Amazingly, In Name Only won the Gold Medal for Religious Fiction in the 2010 IPPY Awards (the first Catholic novel to do so). It was in the top 100 of Religious Fiction and Christian Romance for six months and continues to sell extremely well on the Kindle. One reviewer on Amazon.com writes, “When I read In Name Only, I was floored. It was so good! I could not stop reading it! I read it in a weekend staying up until 2am on Sunday night/Monday morning to finish it even though I had work the next day… what really gripped me was how Ellen Gable took Theology of the Body (TOB) and turned it into a novel. TOB is near and dear to my heart. I loved how she incorporated the teachings of the Church and weaved them into such a complicated storyline…”
My third novel, Stealing Jenny, is a suspense thriller about the kidnapping of a pregnant woman. The husband and wife protagonists are open to life, NFP-using, devout (yet imperfect) Catholics. One of the main characters is not religious. Another character is a born again Christian. I purposefully created Stealing Jenny so that the teaching was more subtle. And, of course, I wanted to write a book that was hard to put down. Therese Heckenkamp of Traditional Catholic Novels, said “When I had to put this book down, I literally could not wait to pick it up again…Stealing Jenny is a smoothly written, chilling tale of gripping suspense. There are terrifying moments and heart-wrenching moments. Catholic faith and hope are tested. Above all, the sacredness and privilege of precious new life is made indisputably evident.”
A few weeks ago, Stealing Jenny hit #1 in Drama/Fiction/Religious on Amazon Kindle and has remained in the top ten for the past three weeks.
A warning: my novels, although not explicit, do deal with mature themes and are appropriate for teens and older.
All my books are available on Amazon.com in print or on Kindle.
Like many of the Amazing Catechists columnists, I’m giving away free books: one copy of each of my novels in print and Kindle editions, as well as both editions of my non-fiction book, Come My Beloved (that’s eight books in total). Enter to win by leaving a comment at ANY OF OUR COLUMNS, ANY TIME from NOW until December 15th!
Of course, my novels are not the only Catholic alternatives to secular “trashy” novels. Do you have a favorite contemporary Catholic novel? Please feel free to comment below.
Photo and Text Copyright 2011 Ellen Gable Hrkach
I’ve been a novelist for ten years. My second novel, In Name Only, (a Catholic historical romance) was the first Catholic novel to win the Gold Medal in Religious Fiction at the 2010 IPPY Awards and has been an Amazon Top 100 Bestseller for four months.
So what’s different about my novels?
Well, for one thing, they are unabashedly Catholic. There are many who don’t believe in evangelizing or catechizing through fiction. But I’m not one of them. After all, Jesus used parables to teach, didn’t He?
My first novel, Emily’s Hope, is the fictionalized parallel stories of myself and my great-grandmother. It illustrates the Church’s teachings on sex and marriage and why it is so important to obey these teachings. One young adult sent me a “fan” letter saying, “Your book has helped me to understand the Church’s teaching on sex and marriage more than any textbook.”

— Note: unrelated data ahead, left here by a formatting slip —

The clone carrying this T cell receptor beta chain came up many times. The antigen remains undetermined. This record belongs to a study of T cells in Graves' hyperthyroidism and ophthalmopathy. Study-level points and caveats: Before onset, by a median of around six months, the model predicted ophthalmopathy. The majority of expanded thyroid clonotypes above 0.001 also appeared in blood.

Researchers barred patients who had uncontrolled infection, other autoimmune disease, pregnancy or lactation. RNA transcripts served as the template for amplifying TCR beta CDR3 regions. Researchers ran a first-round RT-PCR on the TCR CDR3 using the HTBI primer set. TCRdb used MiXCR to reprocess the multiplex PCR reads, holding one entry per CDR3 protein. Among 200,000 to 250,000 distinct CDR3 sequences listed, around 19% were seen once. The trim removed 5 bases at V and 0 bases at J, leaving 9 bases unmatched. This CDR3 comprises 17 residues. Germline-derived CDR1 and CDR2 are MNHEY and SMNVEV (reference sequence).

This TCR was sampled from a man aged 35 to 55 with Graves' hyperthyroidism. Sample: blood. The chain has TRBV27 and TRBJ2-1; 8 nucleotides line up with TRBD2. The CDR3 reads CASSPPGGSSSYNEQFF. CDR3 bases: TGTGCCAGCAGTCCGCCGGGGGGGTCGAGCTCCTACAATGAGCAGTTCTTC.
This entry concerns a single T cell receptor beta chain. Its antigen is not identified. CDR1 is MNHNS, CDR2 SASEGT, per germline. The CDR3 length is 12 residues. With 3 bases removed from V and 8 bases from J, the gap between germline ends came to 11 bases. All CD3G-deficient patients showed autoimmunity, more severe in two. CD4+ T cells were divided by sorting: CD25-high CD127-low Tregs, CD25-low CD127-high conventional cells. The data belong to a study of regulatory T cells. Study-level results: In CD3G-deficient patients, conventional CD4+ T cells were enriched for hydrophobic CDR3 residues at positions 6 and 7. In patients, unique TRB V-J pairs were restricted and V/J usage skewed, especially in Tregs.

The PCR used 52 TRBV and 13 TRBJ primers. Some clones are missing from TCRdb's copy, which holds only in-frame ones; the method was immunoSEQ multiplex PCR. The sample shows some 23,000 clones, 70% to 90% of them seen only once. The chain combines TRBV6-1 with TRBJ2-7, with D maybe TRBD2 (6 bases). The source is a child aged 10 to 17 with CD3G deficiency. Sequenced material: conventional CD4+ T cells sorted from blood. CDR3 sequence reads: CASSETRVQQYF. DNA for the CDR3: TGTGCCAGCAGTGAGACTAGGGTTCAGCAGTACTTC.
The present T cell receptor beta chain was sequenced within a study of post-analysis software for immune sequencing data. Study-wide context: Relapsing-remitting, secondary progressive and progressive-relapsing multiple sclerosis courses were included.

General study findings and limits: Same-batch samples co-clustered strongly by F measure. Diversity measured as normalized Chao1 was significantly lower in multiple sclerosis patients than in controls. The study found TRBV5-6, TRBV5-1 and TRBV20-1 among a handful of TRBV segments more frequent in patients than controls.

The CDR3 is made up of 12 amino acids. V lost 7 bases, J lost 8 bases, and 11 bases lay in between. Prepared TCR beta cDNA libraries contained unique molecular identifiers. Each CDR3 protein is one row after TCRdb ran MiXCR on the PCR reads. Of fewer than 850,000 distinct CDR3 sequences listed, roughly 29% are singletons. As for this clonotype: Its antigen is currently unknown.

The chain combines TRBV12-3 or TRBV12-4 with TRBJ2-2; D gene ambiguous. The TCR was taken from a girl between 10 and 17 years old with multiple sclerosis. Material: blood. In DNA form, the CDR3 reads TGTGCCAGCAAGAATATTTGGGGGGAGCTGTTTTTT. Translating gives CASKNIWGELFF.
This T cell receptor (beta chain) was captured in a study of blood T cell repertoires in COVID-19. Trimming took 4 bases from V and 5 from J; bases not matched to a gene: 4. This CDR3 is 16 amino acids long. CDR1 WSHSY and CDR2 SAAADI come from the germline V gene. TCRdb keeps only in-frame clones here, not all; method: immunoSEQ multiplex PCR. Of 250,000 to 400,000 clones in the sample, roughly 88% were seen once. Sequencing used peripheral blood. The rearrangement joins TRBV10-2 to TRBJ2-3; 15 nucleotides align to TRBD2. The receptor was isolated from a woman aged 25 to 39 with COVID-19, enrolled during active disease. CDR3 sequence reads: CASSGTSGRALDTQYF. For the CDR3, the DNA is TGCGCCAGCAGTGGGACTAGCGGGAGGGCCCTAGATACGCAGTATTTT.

My second novel, In Name Only, is a romance which takes place in the 1870’s in Philadelphia. It is different from secular romances because it does not contain graphic sexuality. However, it does include teaching on the Theology of the Body, so sexual issues like promiscuity and pornography are dealt with tastefully. It was challenging to illustrate the Theology of the Body since that term was not coined by Blessed John Paul II until the early 80’s. However, Church teaching on marriage has remained constant. In Name Only has been my most popular book thus far, and continues to be an Amazon Kindle Top 100 bestseller in Religious Fiction.
With my latest novel, Stealing Jenny, I wanted to illustrate why it is so important to be pro-life, especially in our current culture.
From the back cover of Stealing Jenny: “After three heartbreaking miscarriages, Tom and Jenny Callahan are happily anticipating the birth of their sixth child. A neighbor, however, is hatching a sinister plot which will find Jenny and her unborn baby fighting for their lives.”
Advanced reviews have been overwhelmingly positive. “Stealing Jenny is a gripping novel filled with engaging characters, a compelling mystery and a message which underscores the precious dignity of life. I literally couldn’t put it down and give Stealing Jenny my highest recommendation,” says Lisa M. Hendey, Founder of CatholicMom.com and author of A Book of Saints for Catholic Moms. Author and Blogger Sarah Reinhard writes, “Stealing Jenny will keep you on the edge of your seat and probably destroy your sleep pattern as you stay up to find out what happens. But beyond being a great suspense, it’s also anexcellent example of morals in action and family life redeemed. As a fan of Ellen Gable’s work already, I’m now officially getting a t-shirt!” Therese Heckenkamp of Traditional Catholic Novels.com says “Stealing Jenny is a smoothly written, chilling tale of gripping suspense. There are terrifying moments and heart-wrenching moments. Catholic faith and hope are tested. Above all, the sacredness and privilege of precious new life is made indisputably evident. I never wanted it to end!”
Copyright 2011 Ellen Gable Hrkach